758 Empirical Studies of Oxalic Acid Aerosol in Summer Cloud Water and fine PM in the Northeastern U.S

Wednesday, 9 January 2013
Exhibit Hall 3 (Austin Convention Center)
Jessica A. Sagona, Rutgers University, New Brunswick, NJ; and M. A. Mazurek and J. A. Dukett

Handout (180.9 kB)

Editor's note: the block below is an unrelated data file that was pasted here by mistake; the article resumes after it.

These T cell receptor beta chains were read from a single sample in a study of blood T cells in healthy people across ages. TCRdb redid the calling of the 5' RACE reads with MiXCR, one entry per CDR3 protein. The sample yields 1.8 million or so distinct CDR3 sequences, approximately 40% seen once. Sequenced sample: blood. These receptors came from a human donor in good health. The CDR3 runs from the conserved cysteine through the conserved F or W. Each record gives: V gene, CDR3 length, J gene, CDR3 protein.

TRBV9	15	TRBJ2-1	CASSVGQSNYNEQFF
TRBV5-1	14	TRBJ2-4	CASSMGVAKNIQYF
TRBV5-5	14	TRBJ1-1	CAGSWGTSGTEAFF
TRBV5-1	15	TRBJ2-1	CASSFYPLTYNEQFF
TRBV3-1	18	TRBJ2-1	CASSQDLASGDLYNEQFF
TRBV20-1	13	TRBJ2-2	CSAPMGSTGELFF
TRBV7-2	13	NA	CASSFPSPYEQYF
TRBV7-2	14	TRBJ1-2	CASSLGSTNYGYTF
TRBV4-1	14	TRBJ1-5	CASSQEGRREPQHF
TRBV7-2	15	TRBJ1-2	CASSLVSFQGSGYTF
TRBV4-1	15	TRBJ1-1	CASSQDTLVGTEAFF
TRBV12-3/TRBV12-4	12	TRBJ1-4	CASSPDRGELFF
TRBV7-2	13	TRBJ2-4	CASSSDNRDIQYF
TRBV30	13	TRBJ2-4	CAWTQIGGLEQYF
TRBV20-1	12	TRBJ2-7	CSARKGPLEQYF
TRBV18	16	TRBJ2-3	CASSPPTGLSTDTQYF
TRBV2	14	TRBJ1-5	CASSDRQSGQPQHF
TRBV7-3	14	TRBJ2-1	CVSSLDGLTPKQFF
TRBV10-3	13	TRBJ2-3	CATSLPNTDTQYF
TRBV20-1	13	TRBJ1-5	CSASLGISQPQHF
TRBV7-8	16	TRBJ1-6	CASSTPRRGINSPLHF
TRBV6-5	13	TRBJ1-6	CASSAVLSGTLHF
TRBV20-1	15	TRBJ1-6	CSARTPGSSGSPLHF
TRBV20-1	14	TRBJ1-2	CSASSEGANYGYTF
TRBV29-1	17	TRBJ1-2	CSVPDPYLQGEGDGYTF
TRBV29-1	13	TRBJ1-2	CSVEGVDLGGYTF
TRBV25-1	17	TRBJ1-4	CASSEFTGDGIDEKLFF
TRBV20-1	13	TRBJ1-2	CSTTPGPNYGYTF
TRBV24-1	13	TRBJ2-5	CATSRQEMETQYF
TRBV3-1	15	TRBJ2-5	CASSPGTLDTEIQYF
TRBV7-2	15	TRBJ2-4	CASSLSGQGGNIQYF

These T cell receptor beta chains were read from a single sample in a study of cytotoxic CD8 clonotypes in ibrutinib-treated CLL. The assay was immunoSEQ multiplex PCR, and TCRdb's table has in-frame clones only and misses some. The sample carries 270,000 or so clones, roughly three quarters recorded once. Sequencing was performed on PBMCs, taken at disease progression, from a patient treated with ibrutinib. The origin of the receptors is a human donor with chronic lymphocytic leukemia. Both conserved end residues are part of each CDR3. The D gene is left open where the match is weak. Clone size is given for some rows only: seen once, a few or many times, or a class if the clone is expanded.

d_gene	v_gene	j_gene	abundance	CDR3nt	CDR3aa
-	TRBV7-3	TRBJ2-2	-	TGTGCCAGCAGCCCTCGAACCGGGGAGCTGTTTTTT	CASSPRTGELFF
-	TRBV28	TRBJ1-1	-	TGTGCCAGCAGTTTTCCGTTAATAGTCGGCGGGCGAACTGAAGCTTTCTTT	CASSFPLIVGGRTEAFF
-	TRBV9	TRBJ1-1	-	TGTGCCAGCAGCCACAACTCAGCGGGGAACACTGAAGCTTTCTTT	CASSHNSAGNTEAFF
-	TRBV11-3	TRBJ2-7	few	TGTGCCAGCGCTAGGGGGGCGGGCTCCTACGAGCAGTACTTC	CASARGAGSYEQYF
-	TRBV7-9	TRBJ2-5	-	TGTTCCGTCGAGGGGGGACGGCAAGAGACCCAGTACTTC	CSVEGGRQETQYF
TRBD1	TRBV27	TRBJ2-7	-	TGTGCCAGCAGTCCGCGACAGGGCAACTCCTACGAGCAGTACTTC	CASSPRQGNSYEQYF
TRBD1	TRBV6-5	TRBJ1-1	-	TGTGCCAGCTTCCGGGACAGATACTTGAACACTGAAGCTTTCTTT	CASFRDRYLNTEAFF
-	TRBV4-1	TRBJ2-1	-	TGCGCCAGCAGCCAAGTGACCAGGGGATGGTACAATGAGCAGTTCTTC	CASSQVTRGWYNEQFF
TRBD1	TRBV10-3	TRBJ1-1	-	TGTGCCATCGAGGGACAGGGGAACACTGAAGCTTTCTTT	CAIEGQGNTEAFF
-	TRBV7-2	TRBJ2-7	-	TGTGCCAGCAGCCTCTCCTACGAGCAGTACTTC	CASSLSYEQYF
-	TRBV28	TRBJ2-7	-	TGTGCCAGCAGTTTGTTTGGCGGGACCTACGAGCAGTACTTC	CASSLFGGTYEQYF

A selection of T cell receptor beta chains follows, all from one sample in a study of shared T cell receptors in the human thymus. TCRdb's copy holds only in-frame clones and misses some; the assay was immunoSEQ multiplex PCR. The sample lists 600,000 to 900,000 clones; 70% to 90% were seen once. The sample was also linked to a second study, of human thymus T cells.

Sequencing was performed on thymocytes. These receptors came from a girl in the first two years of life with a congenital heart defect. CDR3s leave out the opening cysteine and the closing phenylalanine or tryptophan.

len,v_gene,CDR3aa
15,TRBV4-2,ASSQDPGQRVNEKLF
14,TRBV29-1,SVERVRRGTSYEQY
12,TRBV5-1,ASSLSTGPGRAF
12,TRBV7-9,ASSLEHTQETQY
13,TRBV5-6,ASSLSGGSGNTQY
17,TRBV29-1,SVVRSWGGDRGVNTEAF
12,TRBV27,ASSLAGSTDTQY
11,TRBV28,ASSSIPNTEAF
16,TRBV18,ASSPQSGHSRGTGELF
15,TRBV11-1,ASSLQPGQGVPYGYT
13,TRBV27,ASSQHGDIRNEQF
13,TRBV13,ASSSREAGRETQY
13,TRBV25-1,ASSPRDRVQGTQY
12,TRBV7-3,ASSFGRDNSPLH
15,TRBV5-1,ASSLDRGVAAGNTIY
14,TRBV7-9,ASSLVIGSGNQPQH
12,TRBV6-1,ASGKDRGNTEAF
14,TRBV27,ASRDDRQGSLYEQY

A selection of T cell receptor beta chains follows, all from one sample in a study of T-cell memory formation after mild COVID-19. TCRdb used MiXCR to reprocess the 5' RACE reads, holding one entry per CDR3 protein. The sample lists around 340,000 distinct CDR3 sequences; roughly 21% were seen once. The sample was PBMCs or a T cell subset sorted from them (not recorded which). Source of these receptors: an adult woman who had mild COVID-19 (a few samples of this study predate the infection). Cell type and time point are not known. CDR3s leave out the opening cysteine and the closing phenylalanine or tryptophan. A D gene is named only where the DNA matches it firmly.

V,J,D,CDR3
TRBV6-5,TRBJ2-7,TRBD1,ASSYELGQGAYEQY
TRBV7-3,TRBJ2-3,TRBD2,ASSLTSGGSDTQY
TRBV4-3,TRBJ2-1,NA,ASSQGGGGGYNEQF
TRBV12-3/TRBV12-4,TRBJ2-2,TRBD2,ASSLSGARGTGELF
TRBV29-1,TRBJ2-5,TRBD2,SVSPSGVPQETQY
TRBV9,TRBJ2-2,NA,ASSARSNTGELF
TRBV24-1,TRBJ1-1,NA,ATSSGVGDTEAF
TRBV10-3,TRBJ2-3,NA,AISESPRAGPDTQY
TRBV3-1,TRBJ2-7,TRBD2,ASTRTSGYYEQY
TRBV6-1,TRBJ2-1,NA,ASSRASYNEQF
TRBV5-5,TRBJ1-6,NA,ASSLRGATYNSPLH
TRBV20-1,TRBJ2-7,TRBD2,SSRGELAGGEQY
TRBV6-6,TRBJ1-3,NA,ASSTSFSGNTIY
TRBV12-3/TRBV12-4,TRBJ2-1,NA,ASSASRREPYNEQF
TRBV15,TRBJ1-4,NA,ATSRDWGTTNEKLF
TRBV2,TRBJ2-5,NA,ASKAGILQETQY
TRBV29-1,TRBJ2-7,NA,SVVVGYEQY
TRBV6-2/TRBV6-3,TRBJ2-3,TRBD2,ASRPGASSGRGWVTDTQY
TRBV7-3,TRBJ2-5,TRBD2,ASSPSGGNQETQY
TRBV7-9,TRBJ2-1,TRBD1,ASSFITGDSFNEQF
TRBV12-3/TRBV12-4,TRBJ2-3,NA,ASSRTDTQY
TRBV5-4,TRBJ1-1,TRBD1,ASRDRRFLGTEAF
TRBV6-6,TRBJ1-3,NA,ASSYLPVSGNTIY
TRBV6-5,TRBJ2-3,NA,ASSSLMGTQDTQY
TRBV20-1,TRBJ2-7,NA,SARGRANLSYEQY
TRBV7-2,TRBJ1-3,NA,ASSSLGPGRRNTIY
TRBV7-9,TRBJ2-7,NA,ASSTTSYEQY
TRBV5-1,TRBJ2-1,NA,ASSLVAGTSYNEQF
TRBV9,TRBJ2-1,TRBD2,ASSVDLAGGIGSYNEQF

Organic compounds are one of the least well-understood components of atmospheric particulate matter. Of special interest are highly polar organic compounds (HPOC), which we define as those soluble in methanol or having a polarity index of up to 6.6 on the Snyder scale. HPOC are a ubiquitous component of PM and as a class are likely to act as cloud condensation nuclei. Several recent studies (field, lab and model simulations) have suggested the importance of photochemical conversion of isoprene to oxalic acid in the atmosphere. However, cloud water modeling studies have shown insufficient emissions of isoprene fully account for observed concentrations. Recent multiyear studies of cloud water from Whiteface Mountain in upstate New York showed anion imbalance for cloud water, which could be accounted for by organic acids such as oxalic acid. Organic compounds as a whole are known to be a significant mass fraction in cloud droplets. In light of the charge and mass balance problems and our own observations, we suggest that oxalic acid may be formed within the atmospheric water and liquid interface. This production mechanism has not been extensively investigated as a significant pathway. We present and compare concentrations of HPOC, and oxalic acid in particular, from two sampling campaigns: a fine particular matter (PM2.5) collection campaign in and around the New York City metro area, and cloud water samples from upstate New York. The PM summer samples were collected in 2002 and 2006 in urban and rural locations. The cloud water samples were collected in summer 2010 from the top of Whiteface Mountain. Both sample sets were analyzed with PFBHA and BSTFA derivatization and gas chromatography/mass spectrometry. From our quantitative results, we explore the possibility for an additional mechanism of oxalic acid formation from redox processes at the liquid water and vapor phase interface. We discuss the possibility of gaseous CO2 the precursor for oxalic acid and oxalate ion based on the correlation of oxalic acid with local CO2 measurements and the differences in oxalic acid ambient mass concentrations between urban and rural sites. This redox processing of atmospheric CO2 would account for a new removal mechanism within the global biogeochemical carbon cycle.
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